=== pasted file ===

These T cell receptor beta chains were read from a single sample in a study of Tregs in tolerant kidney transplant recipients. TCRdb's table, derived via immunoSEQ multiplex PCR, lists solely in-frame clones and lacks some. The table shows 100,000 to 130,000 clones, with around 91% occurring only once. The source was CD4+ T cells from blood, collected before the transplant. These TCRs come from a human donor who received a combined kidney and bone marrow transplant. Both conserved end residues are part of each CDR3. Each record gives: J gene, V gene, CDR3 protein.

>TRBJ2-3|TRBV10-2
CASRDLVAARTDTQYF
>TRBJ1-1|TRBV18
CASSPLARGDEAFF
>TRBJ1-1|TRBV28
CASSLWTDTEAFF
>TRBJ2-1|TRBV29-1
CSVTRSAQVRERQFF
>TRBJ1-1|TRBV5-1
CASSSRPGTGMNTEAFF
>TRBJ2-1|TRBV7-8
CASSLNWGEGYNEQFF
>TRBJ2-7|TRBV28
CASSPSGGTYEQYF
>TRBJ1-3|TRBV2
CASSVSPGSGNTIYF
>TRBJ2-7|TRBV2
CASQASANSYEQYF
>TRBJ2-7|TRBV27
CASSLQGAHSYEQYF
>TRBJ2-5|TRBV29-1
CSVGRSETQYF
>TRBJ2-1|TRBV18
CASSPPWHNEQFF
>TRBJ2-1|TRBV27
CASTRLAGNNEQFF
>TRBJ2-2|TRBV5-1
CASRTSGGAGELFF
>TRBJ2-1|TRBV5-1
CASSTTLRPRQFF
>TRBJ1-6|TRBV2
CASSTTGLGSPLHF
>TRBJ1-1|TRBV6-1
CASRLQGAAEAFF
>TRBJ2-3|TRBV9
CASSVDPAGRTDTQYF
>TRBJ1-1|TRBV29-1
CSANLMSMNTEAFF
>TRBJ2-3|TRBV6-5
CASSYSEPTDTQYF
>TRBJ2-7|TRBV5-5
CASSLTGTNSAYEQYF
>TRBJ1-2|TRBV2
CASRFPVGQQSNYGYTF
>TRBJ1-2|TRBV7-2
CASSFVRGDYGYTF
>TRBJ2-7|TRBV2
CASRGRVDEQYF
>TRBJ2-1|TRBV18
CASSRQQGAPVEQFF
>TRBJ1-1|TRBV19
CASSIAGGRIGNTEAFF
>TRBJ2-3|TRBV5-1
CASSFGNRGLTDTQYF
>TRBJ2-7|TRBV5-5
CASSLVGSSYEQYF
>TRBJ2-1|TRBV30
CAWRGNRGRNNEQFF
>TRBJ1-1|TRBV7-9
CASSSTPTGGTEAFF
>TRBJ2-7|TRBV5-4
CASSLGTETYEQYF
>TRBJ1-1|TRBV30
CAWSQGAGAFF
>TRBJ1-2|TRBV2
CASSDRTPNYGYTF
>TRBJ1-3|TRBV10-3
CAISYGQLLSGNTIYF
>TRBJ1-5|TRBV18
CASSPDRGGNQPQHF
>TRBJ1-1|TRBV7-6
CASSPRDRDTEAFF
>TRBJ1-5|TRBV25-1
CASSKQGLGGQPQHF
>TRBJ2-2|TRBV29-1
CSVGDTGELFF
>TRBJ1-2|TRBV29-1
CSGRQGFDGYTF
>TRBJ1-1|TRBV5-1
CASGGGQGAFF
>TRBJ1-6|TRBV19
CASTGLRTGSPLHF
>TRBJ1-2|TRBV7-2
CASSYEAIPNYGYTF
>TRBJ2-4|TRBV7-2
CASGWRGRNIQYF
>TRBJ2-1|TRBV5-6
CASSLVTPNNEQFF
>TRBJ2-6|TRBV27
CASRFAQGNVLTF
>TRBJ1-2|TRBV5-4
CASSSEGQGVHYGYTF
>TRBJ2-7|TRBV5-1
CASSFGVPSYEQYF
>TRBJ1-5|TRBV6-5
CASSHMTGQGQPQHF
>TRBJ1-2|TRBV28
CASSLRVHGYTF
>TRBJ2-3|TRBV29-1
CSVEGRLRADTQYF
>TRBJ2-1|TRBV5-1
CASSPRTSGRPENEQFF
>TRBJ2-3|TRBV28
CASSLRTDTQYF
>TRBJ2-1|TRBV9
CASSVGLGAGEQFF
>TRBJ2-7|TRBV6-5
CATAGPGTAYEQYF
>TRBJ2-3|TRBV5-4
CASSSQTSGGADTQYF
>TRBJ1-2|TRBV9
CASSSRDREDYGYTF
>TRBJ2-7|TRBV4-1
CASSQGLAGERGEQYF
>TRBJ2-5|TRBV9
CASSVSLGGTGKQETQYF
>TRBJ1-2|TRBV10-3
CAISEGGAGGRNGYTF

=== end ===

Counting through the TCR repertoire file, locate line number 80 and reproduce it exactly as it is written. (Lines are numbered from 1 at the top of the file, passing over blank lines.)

>TRBJ1-1|TRBV5-1